Crime in Greece


Crime in Greece

Crime in Greece is combated by the Greek Police and other agencies. For much of the 20th century, the security forces were criticized for spending their time chasing people with left-wing political views, instead of focusing on actual crime. However, the crime rate in Greece was historically among the lowest in Western Europe, and continues to be. In the late 1980s and early 1990s, many illegal immigrants came to Greece from Eastern European countries: most of them Albanians, Ukrainians and Bulgarians, but also Czechs, Russians and Poles. Their sudden arrival contributed to an increase in criminal activities throughout the 1990s and 2000s, but the Greek Police also had several victories, breaking up mafia organizations, arresting the 17 November terrorist group, and successfully organizing security for the 2004 Olympic Games.

Contents

Police Politics

One of the major criticisms addresssed to the Greek Police by the Greek media is the politicization of its officer corps. Up until 1981 (when Andreas Papandreou and his socialist PASOK party came to power), almost all senior officers of the Greek Gendarmerie and the Cities Police were dyed-in-the-wool conservative right-wingers. These two agencies were merged in 1984 to create the Greek Police. It is not uncommon for officers to seek the patronage of a political party, and "cliques" have been formed inside the force, sometimes with a regional basis; for example, most Generals usually originate from the Peloponnese or from Crete.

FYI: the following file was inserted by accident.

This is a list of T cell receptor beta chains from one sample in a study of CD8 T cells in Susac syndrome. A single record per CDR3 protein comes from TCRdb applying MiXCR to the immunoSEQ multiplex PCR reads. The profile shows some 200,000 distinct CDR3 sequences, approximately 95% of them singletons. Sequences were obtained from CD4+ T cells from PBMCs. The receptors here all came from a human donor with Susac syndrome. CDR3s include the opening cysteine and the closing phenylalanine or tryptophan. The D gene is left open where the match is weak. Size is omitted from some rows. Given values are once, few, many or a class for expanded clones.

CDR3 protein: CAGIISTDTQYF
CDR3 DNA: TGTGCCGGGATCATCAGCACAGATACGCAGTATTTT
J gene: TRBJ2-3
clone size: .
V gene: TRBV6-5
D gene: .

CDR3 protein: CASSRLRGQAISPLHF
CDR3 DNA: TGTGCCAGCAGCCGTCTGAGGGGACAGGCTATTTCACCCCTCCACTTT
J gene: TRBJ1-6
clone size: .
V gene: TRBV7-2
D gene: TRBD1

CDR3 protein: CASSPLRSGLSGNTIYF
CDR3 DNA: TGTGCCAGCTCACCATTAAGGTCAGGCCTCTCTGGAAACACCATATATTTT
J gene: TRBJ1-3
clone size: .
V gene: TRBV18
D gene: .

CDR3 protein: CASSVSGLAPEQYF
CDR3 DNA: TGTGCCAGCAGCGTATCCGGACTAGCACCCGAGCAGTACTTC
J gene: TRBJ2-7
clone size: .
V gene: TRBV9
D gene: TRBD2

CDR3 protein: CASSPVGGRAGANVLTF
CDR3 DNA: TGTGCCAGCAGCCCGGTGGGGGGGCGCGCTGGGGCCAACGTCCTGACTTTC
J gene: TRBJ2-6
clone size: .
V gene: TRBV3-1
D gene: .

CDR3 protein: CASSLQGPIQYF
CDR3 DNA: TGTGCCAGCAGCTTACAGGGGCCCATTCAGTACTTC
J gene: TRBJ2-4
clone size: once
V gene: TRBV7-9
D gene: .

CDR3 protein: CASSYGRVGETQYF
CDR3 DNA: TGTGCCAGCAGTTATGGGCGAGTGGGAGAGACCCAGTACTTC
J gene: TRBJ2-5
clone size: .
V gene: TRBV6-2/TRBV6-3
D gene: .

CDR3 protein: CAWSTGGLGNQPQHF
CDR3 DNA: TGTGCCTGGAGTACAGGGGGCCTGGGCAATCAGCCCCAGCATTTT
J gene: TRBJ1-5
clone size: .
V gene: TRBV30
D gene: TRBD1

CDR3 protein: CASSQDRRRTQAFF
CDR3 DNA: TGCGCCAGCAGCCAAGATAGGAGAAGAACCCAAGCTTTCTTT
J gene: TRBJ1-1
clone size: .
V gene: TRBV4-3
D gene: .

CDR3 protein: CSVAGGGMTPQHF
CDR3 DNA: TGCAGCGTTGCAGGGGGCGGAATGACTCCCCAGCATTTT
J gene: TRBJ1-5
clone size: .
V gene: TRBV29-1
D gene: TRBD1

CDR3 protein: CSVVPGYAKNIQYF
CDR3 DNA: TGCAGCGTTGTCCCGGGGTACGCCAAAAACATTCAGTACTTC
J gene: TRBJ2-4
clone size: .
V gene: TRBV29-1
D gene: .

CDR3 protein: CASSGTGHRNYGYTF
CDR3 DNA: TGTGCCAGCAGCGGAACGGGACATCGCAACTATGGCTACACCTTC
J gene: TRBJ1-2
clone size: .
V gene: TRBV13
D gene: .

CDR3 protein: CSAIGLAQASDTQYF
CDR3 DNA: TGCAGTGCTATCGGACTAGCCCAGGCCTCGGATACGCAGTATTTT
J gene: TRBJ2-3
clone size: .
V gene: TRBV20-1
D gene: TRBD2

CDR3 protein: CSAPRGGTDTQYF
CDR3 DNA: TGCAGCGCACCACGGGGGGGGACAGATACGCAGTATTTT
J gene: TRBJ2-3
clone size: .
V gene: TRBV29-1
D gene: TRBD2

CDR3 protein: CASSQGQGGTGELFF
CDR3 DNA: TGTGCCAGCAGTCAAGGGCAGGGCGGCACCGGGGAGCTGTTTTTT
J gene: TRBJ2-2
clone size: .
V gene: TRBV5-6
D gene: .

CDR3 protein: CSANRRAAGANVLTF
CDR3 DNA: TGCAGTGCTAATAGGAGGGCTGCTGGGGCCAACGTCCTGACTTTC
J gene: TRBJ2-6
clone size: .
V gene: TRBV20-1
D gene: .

Property crime

As of 2011, Greece has seen an increase in property-related crime, thought to be linked to the worsening of economic conditions.[1] Robberies, ranging from street muggings to bank hold-ups and house burglaries, totaled about 80,000 in 2009, up from about 50,000 in 2005.[2] The increase in property crime has seen an increase in the amount of work for private security companies.[3] Nevertheless, the crime rate is still among the lowest in Western Europe.

Athens

Armed robberies in Athens doubled between 2007 and 2009; however, Athens is still among the safest capitals in Europe.[4] Thefts and break-ins jumped from 26,872 recorded cases in 2007, to 47,607 in 2009.[5] The number of murders in Athens nearly doubled between 2007 and 2009.[6] The Greek Police has responded that it oftens finds its work hindered by NGOs, who tend to interfere with police procedure, advocate small penalties for criminals and spread false rumors of police brutality.

References


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